By Kevin Anthony
Joe Sanchez had no intentions of starting a business.
He just wanted to have a nice beard.
“I never heard of beard products before my brother-in-law
gave me beard products for Christmas,” said Sanchez, who started Average Joe’s
Beard Essentials in January 2017.
When he started looking for other products, Sanchez said he
wasn’t finding much that was all-natural, and nothing from this area.
A month after that Christmas gift, Average’s Joe’s was up
and running, selling beard oil, balm and wash, each for $15.
“I ran out, did some research and said, ‘I’ll just make it
for myself,’ ” Sanchez said. “Then I found out there was no one selling it
around here, so I thought, ‘Why not?’ ”
Sanchez, a warehouse worker for the city of Richland, didn’t
have any experience remotely related to creating his own line of beard care
But he said it only took an initial investment of $200 to
get started, and a few months later he had a good base for all the products.
He’s been tweaking the formula ever since.
Sanchez and his wife, Maegen, do all the work right in their
home, mixing up the product at the kitchen table. It’s adds up to a couple of
hours each night after work, and full time on the weekends. It leads to a busy
life, with three children already and a fourth on the way in June.
Maegen designed the website, which she learned for her own
business of fitness-related nutrition.
She said their entrepreneurial spirit took root when they
started their family.
“Before, I never said I would work from home or for myself
at all,” she said. “But being a parent, I wanted at least one parent home for
them all the time.”
There has been plenty of trial and error along the way, such
as the mixture that tried for the scent of cloves that went particularly off
Sanchez gives batches of new mixtures to his barber and
waits for the feedback.
He is particularly proud that all his ingredients are
natural, and most are bought here in the Tri-Cities.
Being a lifelong Pasco resident has its advantages. He knows
a “bee guy” who provides the wax for his balm.
“We try very hard to buy all the ingredients locally,” he
Most of sales have been around the Tri-Cities — either from the website or in local barbershops. But word is getting out.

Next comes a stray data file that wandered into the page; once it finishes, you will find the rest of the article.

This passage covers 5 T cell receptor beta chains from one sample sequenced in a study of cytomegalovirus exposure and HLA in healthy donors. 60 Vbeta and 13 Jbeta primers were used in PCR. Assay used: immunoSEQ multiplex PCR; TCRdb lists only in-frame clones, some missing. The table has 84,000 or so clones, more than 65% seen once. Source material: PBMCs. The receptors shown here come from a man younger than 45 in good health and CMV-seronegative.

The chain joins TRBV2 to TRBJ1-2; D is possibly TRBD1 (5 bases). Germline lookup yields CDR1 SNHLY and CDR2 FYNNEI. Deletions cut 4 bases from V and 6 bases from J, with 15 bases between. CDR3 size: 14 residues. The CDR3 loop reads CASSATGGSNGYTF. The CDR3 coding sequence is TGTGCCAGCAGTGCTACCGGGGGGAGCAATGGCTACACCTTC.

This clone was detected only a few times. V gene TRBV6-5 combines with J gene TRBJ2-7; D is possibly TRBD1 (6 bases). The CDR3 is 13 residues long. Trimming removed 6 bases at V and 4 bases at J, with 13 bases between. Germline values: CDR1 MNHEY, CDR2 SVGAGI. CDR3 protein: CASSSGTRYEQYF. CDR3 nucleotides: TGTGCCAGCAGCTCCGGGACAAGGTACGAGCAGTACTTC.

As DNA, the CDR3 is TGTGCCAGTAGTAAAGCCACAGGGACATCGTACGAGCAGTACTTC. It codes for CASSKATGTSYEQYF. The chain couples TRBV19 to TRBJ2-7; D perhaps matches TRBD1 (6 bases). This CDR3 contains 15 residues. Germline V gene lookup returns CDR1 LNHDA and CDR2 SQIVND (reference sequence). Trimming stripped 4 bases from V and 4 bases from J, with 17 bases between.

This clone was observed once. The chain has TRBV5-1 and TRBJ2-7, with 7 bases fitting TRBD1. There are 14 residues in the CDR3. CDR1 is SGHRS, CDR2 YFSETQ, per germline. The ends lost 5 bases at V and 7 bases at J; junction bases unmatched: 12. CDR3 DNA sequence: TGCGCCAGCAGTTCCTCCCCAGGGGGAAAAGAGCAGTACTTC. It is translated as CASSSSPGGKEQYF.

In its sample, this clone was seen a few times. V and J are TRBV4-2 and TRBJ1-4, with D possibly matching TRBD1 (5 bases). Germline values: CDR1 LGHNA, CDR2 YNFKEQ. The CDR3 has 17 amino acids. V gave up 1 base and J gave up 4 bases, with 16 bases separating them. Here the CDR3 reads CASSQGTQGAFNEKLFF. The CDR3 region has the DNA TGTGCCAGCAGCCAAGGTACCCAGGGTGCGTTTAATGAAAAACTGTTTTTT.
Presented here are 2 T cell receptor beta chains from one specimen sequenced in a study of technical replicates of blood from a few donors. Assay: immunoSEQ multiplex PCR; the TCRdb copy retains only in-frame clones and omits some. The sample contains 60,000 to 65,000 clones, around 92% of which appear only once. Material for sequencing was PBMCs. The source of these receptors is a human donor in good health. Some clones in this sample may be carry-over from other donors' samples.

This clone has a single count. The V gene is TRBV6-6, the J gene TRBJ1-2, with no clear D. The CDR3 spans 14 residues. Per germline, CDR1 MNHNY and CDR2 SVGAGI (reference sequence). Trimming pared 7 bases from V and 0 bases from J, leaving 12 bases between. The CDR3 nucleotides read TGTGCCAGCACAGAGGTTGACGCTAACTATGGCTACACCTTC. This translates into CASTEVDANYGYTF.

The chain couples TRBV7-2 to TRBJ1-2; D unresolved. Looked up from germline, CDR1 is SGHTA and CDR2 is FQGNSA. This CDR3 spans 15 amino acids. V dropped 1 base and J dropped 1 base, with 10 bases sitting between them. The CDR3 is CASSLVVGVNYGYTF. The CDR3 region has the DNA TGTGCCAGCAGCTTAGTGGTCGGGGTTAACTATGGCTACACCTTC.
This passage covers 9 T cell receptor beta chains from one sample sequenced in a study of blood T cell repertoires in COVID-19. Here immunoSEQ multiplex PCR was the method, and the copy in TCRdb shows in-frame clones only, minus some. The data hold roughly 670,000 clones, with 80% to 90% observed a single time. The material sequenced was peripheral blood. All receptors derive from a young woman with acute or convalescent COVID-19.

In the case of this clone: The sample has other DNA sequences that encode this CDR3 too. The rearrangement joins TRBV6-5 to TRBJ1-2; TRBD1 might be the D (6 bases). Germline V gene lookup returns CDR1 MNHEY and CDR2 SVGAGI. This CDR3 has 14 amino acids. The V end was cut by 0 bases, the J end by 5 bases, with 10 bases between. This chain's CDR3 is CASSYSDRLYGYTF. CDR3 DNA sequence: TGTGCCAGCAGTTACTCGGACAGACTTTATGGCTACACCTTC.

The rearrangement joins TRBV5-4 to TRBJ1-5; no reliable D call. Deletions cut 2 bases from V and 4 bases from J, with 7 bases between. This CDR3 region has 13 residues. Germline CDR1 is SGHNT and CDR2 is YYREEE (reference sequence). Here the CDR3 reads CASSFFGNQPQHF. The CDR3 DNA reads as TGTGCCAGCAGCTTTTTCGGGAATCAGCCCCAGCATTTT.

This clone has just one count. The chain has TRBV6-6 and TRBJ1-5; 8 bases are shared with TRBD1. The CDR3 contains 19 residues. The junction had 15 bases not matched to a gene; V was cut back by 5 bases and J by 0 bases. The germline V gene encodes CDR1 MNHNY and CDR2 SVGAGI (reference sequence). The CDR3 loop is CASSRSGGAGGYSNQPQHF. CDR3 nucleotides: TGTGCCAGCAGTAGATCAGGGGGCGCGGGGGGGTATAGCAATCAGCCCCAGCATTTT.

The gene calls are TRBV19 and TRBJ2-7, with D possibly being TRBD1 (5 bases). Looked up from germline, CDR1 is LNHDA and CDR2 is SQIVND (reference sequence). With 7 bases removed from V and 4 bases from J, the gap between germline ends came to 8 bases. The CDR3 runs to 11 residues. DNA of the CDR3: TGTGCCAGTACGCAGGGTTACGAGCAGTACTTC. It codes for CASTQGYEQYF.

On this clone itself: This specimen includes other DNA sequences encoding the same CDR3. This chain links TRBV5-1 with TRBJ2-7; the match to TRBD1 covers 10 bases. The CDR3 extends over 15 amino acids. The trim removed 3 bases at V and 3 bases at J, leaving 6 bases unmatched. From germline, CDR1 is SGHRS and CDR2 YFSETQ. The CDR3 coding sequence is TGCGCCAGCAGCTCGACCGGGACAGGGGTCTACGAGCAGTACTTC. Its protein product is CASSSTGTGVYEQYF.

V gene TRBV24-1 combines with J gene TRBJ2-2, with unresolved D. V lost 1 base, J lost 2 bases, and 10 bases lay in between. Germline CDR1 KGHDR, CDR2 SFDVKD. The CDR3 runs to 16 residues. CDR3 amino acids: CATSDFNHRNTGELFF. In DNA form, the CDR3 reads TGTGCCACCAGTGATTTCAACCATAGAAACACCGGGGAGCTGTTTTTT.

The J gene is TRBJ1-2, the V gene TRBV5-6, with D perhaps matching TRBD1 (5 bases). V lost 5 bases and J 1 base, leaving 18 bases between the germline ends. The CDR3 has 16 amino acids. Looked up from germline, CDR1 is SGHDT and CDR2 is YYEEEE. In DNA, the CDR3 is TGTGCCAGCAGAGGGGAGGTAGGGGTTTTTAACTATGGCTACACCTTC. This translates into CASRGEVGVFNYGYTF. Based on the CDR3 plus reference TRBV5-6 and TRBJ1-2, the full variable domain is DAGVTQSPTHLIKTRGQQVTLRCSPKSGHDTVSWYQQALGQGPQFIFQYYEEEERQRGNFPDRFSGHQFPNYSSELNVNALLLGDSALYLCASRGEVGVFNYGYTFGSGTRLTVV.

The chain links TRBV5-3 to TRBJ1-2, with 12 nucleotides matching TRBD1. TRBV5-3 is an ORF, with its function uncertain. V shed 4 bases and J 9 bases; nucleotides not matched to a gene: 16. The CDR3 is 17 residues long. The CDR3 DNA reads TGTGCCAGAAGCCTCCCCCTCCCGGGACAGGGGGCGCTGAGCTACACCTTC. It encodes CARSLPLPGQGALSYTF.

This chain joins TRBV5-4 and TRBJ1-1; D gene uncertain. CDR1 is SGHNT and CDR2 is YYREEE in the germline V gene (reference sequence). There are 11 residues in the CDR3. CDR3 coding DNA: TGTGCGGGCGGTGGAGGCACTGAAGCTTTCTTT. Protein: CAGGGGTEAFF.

Average Joe’s has sold coast to coast, Sanchez said. The key
to getting the word out, he said, has been social media
(@averagejoes_be on Instagram, @AveragejoeBE on Facebook).
He’s a member of a slew of social media beard groups —
Beards of Seattle, Beards of Portland, Bearded Villains, etc.
Yes, guys posting about their beards is a thing.
“When two guys with beards are in a conversation, eventually
it will come up,” said Andrew James of Pasco, an Average Joe’s customer. “
‘What kind of waxing compound do you use?’ ”
Taking care of those whiskers has grown into big business.
Surveys show a third of men have facial hair, and one in five have stopped
The global men’s toiletries market was valued at $19.2
billion in 2017 and expected to continue to grow, according to Hexa Research, a
market research and consulting group. The market growth is primarily driven by the growing
the male population who are very conscious of their appearance and
significantly spend on their beauty treatments, apparel and grooming, according
By all accounts, beards have gone from shabby to chic, and
they’re not just for hipsters, gold miners, “Duck Dynasty” fans and lazy guys
who don’t like to shave. Check out the Boston Red Sox baseball team.
“I’ve sold product to a wide range of guys,” Sanchez said.
“Hard, rugged construction guys to stay-at-home dads. We don’t discriminate
over beard size.
“All beards matter.”
Chauncey Bass, another customer who lives in Pasco, said
he’s grateful that Average Joe’s beard oil works well for African Americans,
whose whiskers tend to come in a little more curly and coarse.
“I was looking for beard care for black dudes for a while,”
Bass has been growing a full beard for three years and
hasn’t trimmed it at all in seven months, coinciding with his wife’s pregnancy.
He added that beard care for men is similar to skin care for women.
“My wife gets up every morning to do her makeup,” he said.
“I do my beard.”
Average Joe’s is far from big business just yet. Sanchez
said it brings in enough money to pay for itself and reinvest back into the
Last December was his best month, with about $1,500 in
Average Joe’s oil and balm come in 13 scents, from coffee,
cinnamon and vanilla musk, to spearmint, lemongrass and pine. It’s a $15 price
tag for the 20-milliliter oil, 2-ounce balm or 8-ounce wash.
“I’m proud of him,” Maegen said. “It started out as just
something for him. And now, when I watch him come up with ideas and brainstorm
- it’s nice to see him passionate about something in life.”
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